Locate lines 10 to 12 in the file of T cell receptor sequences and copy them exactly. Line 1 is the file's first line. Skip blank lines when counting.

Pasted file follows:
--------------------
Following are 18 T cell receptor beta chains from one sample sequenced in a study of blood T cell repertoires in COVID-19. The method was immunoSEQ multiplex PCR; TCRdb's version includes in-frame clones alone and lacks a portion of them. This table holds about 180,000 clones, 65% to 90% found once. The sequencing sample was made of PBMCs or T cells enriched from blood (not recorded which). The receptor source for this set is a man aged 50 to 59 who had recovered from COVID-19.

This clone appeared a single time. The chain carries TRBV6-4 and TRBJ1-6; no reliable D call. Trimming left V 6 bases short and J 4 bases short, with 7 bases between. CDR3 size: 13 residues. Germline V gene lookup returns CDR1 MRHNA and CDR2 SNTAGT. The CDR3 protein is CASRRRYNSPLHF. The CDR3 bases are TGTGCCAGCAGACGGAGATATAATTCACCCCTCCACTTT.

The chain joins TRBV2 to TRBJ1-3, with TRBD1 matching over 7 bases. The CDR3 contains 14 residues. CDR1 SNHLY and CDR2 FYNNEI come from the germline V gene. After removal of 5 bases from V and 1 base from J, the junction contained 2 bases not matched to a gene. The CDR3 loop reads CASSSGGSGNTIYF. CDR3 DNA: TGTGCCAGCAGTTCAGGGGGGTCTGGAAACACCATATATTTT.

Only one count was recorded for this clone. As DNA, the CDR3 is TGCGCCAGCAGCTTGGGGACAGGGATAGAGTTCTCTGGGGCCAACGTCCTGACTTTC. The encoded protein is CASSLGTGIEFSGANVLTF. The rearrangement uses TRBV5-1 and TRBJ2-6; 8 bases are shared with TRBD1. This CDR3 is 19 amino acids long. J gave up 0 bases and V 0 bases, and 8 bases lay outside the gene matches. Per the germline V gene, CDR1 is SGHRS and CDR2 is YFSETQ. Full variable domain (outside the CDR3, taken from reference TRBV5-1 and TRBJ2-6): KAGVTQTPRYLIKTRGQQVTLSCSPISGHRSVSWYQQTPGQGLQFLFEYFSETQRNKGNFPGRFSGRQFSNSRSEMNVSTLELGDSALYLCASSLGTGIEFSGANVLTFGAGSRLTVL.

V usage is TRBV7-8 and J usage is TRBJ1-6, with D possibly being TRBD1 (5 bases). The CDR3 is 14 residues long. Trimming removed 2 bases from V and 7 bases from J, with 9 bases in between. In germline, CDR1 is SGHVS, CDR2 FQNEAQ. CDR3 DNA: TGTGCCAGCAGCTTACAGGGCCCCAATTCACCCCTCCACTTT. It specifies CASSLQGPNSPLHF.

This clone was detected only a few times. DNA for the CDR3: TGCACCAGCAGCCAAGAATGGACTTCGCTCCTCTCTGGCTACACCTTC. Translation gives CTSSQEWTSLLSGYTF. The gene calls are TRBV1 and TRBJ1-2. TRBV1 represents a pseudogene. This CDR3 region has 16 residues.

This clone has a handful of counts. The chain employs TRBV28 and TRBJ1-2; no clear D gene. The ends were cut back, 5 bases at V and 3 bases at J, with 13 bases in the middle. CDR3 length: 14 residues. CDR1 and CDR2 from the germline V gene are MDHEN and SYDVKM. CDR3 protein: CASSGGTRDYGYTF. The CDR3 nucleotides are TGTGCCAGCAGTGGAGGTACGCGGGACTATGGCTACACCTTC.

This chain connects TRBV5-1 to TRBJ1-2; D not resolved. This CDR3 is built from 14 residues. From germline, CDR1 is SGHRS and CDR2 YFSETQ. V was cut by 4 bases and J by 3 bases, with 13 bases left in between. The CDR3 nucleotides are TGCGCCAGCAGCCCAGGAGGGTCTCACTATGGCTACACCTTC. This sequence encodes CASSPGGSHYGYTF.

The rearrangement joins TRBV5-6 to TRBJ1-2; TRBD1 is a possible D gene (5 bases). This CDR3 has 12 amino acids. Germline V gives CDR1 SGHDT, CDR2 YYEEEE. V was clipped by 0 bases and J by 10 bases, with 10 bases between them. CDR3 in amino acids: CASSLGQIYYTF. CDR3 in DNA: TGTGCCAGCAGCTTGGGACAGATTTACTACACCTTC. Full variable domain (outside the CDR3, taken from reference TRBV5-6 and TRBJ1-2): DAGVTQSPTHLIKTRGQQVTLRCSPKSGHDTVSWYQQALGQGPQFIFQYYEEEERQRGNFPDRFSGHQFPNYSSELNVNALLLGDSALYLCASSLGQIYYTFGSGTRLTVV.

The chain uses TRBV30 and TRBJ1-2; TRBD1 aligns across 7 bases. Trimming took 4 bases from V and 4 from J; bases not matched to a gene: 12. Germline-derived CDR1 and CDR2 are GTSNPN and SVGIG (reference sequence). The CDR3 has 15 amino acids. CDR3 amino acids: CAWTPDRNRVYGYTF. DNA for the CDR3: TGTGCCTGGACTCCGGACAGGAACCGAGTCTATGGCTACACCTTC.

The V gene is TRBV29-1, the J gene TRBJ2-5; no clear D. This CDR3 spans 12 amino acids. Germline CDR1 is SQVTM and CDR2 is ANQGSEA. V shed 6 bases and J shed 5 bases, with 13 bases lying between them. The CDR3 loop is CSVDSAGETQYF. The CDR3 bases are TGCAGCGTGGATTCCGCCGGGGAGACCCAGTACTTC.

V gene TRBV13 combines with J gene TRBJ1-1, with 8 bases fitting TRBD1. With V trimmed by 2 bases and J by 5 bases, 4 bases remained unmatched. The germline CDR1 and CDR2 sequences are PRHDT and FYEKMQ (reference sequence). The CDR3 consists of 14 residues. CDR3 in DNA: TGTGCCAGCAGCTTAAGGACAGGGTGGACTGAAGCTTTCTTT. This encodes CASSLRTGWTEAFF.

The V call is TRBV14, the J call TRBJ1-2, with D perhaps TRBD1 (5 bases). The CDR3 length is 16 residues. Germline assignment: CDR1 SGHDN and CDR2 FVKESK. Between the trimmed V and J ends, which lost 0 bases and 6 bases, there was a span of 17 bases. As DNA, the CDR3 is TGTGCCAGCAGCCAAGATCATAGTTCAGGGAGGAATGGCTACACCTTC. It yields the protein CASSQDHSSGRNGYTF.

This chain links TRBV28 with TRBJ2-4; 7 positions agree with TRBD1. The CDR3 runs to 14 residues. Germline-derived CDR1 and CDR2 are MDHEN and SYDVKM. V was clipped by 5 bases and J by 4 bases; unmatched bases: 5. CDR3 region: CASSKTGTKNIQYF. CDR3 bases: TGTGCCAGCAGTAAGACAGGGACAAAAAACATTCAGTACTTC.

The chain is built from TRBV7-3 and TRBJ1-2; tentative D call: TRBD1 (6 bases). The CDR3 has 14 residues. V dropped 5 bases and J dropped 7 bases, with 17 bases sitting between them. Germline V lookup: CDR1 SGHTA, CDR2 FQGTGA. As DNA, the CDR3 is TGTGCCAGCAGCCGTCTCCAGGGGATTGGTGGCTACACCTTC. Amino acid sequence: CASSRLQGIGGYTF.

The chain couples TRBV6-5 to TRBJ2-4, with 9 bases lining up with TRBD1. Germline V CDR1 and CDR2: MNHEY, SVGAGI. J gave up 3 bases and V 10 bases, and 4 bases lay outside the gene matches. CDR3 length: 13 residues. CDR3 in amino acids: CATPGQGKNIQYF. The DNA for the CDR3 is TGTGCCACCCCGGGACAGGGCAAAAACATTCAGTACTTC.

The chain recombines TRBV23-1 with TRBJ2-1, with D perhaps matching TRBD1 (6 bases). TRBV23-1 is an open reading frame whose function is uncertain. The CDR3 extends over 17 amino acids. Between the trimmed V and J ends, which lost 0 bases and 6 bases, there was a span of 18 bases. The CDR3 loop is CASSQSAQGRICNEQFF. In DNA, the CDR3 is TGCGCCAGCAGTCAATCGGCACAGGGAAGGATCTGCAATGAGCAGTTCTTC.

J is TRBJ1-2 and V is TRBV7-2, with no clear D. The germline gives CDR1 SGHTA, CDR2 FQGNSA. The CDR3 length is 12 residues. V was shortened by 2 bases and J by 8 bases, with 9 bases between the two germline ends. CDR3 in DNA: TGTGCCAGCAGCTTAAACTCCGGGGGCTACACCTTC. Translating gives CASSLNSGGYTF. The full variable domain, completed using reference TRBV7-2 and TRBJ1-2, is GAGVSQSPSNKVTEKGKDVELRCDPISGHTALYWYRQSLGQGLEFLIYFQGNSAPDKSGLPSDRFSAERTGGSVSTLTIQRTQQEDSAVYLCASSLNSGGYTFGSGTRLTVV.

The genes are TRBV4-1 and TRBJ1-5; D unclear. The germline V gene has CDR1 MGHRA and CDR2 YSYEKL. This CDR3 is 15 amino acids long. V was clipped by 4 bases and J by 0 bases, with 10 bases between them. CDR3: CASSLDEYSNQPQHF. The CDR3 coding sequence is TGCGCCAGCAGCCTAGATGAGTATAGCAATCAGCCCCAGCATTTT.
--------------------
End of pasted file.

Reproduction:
The chain uses TRBV30 and TRBJ1-2; TRBD1 aligns across 7 bases. Trimming took 4 bases from V and 4 from J; bases not matched to a gene: 12. Germline-derived CDR1 and CDR2 are GTSNPN and SVGIG (reference sequence). The CDR3 has 15 amino acids. CDR3 amino acids: CAWTPDRNRVYGYTF. DNA for the CDR3: TGTGCCTGGACTCCGGACAGGAACCGAGTCTATGGCTACACCTTC.

The V gene is TRBV29-1, the J gene TRBJ2-5; no clear D. This CDR3 spans 12 amino acids. Germline CDR1 is SQVTM and CDR2 is ANQGSEA. V shed 6 bases and J shed 5 bases, with 13 bases lying between them. The CDR3 loop is CSVDSAGETQYF. The CDR3 bases are TGCAGCGTGGATTCCGCCGGGGAGACCCAGTACTTC.

V gene TRBV13 combines with J gene TRBJ1-1, with 8 bases fitting TRBD1. With V trimmed by 2 bases and J by 5 bases, 4 bases remained unmatched. The germline CDR1 and CDR2 sequences are PRHDT and FYEKMQ (reference sequence). The CDR3 consists of 14 residues. CDR3 in DNA: TGTGCCAGCAGCTTAAGGACAGGGTGGACTGAAGCTTTCTTT. This encodes CASSLRTGWTEAFF.